Monday, November 15, 2010
We All Have Tales to Tell
Armistead Maupin lives in Cole Valley, and Danny Glover has a house there. Janis Joplin used to hang out in the Irish pub and what is now a crepe house was once a comedy club where Robin Williams and Dana Carvey performed. Charles Manson and Jim Jones used to live nearby.
I learned all this and more from two men I met at the bus stop, waiting for the 37 to take me back up the hill to my apartment. The Cole Valley business district is two blocks west and six blocks north of my place. Typically, I walk there – it’s all down hill – and take the 37 back up.
Today was a big public transit day for me. Started out heading east on the 37 to see my internist, a follow-up on my recent bout of bronchitis and to find out the results of my annual blood work, which took place a week ago. Great news – every number was completely normal, and all the numbers have dropped in the last year. Thank you Cheerios, Oat Squares and homemade smoothies made with plain yogurt, a banana and frozen fruit!
That good news was so thrilling that I walked six blocks down a big hill, jumped on the M train and went to Stonestown Galleria, a suburban-style mall in the city. At Borders, I did a bit of homework, in preparation for a book I am about to ghostwrite. Had a peppermint mocha latte (decaf with skim milk and no whipped cream, of course). And I decided not to buy Maupin’s new book, “Mary Ann in Autumn,” the latest of his famous tales of the city.
I downloaded in on my Kindle when I got home -- and am zipping through it!
Walking around Borders, looking at the many tables and shelves filled with books, I wondered how they make a go of it anymore when even a book lover like me refuses to buy books. To get home, I took the inbound M train to Van Ness and then had to catch an outbound N train to get to Cole Valley. This sounds confusing, but it wasn’t, and on the ride in I met a lovely young nursing student who was reading a biography of Ida B. Wells, the pioneering journalist, early civil rights activist and feminist. When I saw the book in the young woman’s hand, I wanted to ask if she was studying to be a journalist, but decided to stay silent.
I talk to strangers all the time – and learn marvelous things about my new city – but for some reason, I stayed quiet. “Excuse me,” she said seconds later. “May I ask you something personal?” I said sure, and we had a lively discussion about eyebrows. We both have palest of pale eyebrows and we both draw them on in the morning. She liked how mine looked better than she liked her own, and wondered what product I use. We started there and ended up talking about journalism and then her desire to be a nurse.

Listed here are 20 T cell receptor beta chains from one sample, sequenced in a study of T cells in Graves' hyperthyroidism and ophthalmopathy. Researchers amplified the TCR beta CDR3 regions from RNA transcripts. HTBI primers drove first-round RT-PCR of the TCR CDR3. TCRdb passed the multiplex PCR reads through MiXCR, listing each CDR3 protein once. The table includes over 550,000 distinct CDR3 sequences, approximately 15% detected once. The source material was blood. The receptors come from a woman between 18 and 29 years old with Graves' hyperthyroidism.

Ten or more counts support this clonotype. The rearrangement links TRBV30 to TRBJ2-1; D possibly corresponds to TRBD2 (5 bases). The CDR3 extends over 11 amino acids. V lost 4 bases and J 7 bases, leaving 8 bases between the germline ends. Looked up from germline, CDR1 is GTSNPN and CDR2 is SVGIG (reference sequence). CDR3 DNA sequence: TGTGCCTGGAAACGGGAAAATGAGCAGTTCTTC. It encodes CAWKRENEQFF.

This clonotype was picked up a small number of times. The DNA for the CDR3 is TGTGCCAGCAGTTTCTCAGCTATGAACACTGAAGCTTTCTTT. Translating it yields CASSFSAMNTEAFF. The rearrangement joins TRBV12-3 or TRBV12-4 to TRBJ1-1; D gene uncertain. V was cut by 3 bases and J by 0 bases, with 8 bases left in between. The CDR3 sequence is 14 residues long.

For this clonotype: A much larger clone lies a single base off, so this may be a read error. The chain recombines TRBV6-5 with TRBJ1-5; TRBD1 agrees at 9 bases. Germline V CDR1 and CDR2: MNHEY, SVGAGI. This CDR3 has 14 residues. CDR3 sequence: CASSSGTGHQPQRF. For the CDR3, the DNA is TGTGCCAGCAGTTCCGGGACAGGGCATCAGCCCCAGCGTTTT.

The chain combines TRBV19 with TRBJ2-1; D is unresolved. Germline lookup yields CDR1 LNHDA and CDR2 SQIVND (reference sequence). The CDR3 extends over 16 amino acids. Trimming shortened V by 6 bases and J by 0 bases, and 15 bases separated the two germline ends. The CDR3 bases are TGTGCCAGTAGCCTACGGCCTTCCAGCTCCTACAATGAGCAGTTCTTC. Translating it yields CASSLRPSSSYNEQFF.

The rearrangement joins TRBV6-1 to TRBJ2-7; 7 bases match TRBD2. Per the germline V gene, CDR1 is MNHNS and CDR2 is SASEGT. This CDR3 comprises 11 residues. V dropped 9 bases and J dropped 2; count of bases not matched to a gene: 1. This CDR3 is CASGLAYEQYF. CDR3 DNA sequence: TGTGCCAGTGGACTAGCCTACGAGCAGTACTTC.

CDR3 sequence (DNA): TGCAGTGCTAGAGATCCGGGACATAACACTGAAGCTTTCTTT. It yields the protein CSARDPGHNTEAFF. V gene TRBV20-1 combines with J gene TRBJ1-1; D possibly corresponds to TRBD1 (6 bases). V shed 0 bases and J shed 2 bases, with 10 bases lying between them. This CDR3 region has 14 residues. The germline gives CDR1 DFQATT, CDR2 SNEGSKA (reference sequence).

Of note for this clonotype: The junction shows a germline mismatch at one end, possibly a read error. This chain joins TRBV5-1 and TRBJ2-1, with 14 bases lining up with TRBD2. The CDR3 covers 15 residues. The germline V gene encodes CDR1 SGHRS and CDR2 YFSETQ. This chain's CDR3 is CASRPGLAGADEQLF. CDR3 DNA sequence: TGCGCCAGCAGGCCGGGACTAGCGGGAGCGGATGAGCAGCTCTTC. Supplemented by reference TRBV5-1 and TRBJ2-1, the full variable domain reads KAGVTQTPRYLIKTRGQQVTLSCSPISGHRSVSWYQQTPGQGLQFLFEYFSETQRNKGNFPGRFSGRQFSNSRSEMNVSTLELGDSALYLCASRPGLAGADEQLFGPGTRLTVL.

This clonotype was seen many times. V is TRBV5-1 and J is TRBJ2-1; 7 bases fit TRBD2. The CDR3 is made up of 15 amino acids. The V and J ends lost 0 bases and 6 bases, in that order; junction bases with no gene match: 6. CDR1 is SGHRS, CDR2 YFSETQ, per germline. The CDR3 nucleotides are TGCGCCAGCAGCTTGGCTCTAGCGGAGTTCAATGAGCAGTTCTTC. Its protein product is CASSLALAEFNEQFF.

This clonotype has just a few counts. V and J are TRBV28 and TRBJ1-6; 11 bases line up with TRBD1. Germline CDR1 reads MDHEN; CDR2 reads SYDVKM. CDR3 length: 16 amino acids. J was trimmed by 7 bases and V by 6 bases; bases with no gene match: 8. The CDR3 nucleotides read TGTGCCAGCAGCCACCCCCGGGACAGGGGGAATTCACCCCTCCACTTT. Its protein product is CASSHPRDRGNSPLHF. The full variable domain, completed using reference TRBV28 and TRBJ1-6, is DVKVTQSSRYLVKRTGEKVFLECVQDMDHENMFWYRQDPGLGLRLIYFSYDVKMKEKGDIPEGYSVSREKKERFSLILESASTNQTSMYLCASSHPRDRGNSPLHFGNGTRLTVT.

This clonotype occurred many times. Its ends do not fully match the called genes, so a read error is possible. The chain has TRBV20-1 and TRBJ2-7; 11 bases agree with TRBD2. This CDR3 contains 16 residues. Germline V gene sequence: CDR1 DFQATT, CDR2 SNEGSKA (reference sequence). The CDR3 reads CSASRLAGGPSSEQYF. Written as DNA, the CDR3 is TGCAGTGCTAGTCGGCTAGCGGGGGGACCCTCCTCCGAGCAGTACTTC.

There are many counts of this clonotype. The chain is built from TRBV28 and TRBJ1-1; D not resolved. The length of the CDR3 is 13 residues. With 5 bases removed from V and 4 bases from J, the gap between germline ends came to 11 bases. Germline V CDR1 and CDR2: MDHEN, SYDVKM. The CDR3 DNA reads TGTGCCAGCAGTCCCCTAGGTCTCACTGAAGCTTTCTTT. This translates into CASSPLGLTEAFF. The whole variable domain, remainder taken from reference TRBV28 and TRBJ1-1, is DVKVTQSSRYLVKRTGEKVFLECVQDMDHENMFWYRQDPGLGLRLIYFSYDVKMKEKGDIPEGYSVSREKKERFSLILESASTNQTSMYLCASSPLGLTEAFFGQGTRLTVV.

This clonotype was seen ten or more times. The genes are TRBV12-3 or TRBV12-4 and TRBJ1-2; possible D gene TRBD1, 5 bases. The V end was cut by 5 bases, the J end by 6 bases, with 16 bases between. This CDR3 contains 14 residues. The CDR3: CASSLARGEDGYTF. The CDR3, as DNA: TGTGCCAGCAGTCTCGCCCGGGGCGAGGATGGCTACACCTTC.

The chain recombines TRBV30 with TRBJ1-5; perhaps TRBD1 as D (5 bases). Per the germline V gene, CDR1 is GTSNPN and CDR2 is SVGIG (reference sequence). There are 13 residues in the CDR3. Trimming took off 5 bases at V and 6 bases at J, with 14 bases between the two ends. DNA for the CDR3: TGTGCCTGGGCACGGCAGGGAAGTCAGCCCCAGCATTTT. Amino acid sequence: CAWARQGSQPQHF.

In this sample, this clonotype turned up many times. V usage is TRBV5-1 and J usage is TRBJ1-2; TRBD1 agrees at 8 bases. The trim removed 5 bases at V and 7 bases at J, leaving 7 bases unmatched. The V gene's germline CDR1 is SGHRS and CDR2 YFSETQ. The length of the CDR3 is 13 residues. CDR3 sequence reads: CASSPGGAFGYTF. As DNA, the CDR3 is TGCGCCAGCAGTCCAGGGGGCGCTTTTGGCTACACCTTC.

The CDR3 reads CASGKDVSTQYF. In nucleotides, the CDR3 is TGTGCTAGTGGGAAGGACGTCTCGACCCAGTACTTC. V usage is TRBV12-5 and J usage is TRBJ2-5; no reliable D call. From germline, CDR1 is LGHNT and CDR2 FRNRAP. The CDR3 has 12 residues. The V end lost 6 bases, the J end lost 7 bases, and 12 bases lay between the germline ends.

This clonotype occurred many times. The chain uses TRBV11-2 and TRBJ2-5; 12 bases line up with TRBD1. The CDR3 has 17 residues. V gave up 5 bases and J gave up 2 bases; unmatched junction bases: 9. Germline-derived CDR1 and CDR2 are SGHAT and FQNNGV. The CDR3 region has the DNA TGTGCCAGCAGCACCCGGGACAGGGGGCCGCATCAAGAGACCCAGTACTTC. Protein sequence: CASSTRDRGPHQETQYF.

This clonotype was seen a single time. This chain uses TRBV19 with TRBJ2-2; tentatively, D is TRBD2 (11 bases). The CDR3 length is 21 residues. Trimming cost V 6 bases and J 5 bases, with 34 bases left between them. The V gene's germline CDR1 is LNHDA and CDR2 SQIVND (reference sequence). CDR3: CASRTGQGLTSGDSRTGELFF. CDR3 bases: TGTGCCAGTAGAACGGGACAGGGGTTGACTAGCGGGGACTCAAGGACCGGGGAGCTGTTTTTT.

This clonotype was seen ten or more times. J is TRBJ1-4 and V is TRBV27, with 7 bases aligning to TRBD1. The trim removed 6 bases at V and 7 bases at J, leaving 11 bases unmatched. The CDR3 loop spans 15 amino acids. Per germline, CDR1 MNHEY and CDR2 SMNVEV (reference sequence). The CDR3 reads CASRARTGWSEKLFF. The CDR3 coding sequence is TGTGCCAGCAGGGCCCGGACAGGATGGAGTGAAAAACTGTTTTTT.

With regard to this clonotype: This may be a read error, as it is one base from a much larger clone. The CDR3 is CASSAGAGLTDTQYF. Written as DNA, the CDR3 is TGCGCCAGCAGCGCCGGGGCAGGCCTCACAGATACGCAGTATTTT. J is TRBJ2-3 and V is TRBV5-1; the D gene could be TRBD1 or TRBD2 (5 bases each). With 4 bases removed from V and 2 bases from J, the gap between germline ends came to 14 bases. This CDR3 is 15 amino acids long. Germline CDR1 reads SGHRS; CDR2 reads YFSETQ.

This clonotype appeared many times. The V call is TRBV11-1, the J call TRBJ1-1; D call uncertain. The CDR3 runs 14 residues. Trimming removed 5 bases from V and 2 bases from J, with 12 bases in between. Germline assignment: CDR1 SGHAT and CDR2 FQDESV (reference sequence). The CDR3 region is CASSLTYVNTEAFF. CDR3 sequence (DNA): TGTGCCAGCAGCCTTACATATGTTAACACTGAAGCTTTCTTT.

In Cole Valley, I poked my head in the open window of the hair salon I go to and said, “I’ll have a cheeseburger with double pickles and a Diet Coke.” That got a laugh from my startled stylist and her client. Apparently no one has ever done that before! Then I popped into the magnificent Cole Valley Hardware and bought three more Christmas presents. Saturday, they had a huge sale -- 20 percent off everything – and I should have made these purchases then, but better late than miss the opportunity altogether.
Then I headed for the bus stop, where I joined a lively discussion with two men and a woman sitting on the bench. The woman left soon after to board a bus headed in another direction. When the men learned I was new in town, they began to regale me with tales of the neighborhood. What a lovely way to start a new week!
Last week rocked – first, I heard Placido Domingo sing the lead in “Cyrano de Bergerac” at the San Francisco Opera and then spent four days with Gerry and Tom, in town to visit Patricia and Joel. Tom’s brother Mark and his wife, Cheryl, were here too.
One day, Susan (Patricia’s mom and my friend) played hooky from work and met Gerry and me at the de Young Museum, where we saw the second of two exhibits of treasures from the Musee d”Orsay in Paris, which is closed for renovation. Loved staring at these masterpieces, especially Van Gogh’s “Starry Night.” One evening, with Martia and Michael (Patricia’s brother and his wife) and the girls along for the fun, we revisited the scene of the rehearsal dinner held last June the night before The Wedding at the excellent Pauline’s Pizza. On Saturday, we drove to the glorious wooden deck overlooking the sea at Fort Funston, which I first wrote about here on January 1. (Read it now if you missed it then.)
Tomorrow I get my hair cut, Wednesday I have a massage, Thursday my dentist (who is expecting her first child – two of them!) finishes putting in the new crown and Friday I will have coffee with an old friend from St. Louis who moved here years ago. Saturday, I may go to an art show in Crockett, a town about 30-45 minutes away. A man who calls himself The Peace Guy – I met him at an open-air market across from the Ferry Building when Gail was here – lives in Crockett, and I still think I may need to buy one of his sweatshirts.
Those are my tales from the city this week, with a nod of humility to Mr. Maupin!